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People want vehicles that are reliable, safe and have the latest technology— regardless of where they live, says Ford global CEO Mark Fields.
FORD MOTOR COMPANY
For building cars for Africa The Ford Motor Company prides itself on being not only an auto manufacturer but a provider of software-driven services to improve customer safety and increase transportation efficiency. And Africa won’t be left behind, says global CEO and president, Mark Fields. The continent will soon also be able to enjoy the connected and autonomous features being launched in new Ford cars. “Clearly, there needs to be some room for tailoring cars for African markets—but when you look at connectivity needs, there are far more similarities than differences. People in Africa, as everywhere else, want to be sure vehicles are reliable, safe and have the latest technology—regardless of where they live,” Fields adds. Ford already has invested R2.5 billion to expand operations in South Africa to produce the all-new Ford Everest SUV. “By producing the Everest in South Africa, we will be able to make it more readily available—and in a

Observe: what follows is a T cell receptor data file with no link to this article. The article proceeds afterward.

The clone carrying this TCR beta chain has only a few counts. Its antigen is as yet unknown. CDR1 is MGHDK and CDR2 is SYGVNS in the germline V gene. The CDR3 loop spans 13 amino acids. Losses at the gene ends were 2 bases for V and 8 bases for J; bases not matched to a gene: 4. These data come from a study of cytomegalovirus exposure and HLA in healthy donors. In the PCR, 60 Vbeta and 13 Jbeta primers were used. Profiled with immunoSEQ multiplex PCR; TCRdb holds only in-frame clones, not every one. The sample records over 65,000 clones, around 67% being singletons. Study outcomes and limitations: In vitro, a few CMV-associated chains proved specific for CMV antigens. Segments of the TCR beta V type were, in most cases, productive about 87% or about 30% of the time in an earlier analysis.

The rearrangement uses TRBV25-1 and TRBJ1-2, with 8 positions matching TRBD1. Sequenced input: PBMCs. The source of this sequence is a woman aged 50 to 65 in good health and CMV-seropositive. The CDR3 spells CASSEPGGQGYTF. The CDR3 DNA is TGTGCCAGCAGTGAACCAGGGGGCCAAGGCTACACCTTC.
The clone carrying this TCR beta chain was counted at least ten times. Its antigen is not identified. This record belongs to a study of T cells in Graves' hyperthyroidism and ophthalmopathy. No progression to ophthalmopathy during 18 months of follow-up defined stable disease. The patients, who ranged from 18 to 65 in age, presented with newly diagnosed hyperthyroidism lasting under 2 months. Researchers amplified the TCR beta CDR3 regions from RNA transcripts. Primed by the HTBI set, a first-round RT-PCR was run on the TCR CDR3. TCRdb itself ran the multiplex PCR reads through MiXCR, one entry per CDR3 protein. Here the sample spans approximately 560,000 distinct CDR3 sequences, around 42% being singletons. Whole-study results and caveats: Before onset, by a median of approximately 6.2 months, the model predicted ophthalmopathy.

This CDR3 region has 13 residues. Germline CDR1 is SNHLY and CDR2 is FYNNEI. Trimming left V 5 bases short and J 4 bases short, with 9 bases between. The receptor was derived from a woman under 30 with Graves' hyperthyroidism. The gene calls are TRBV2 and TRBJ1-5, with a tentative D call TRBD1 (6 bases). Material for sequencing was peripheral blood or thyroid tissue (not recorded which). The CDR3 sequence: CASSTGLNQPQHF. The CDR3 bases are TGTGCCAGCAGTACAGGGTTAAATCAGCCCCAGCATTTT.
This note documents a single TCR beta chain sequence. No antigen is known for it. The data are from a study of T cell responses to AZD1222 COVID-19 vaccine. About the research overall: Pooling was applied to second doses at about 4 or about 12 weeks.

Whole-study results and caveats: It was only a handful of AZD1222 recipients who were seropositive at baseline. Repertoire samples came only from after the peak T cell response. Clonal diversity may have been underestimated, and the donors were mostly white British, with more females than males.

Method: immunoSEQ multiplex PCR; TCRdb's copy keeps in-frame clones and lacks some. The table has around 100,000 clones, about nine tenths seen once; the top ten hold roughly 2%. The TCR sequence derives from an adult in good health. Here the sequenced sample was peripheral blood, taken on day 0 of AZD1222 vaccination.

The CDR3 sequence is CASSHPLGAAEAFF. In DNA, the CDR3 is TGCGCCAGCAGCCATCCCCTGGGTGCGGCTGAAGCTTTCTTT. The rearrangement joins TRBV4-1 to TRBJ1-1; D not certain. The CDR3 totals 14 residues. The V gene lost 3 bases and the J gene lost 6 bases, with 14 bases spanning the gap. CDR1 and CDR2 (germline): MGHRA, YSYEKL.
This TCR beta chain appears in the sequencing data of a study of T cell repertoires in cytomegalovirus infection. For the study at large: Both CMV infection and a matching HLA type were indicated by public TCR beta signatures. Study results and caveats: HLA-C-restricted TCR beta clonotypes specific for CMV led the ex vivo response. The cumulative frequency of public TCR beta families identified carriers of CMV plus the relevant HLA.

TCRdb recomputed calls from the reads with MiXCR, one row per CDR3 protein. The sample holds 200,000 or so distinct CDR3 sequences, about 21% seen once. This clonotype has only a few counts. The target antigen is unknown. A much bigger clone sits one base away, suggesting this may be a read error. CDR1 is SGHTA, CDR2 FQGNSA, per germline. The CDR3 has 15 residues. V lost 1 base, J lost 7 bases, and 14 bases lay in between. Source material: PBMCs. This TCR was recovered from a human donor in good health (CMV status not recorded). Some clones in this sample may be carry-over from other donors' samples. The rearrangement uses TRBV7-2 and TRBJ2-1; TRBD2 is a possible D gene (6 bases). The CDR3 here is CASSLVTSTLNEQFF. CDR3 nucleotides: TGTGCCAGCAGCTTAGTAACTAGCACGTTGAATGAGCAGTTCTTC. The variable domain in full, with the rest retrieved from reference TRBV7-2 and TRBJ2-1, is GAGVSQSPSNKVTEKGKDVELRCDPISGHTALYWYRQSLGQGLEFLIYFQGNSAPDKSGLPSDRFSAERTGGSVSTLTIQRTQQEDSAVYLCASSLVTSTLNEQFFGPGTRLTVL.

greater variety of models—for customers throughout sub-Saharan Africa,” says Jim Farley, Ford executive VP and president of Europe, Middle East and Africa. Part of this investment has been directed toward the production of the new Ranger, which is already running at maximum capacity at the Silverton Assembly Plant in Pretoria. This factory features state-of-the-art automation utilising Ford’s global manufacturing processes, and will be equipped to produce 10 000 Everests each year. Soon to be launched in selected South African models of the Everest, Ranger, Kuga, Mustang and others is the new SYNC 3 infotainment system. Ford SYNC enables drivers to voice-activate essential in-car features, thereby contributing to driving safety. With audio and phone options at one’s fingertips via built-in voice control; pinch-to-zoom and swipe gestures; Apple CarPlay for iPhone users; Siri Eyes Free for easy access to Siri via Bluetooth;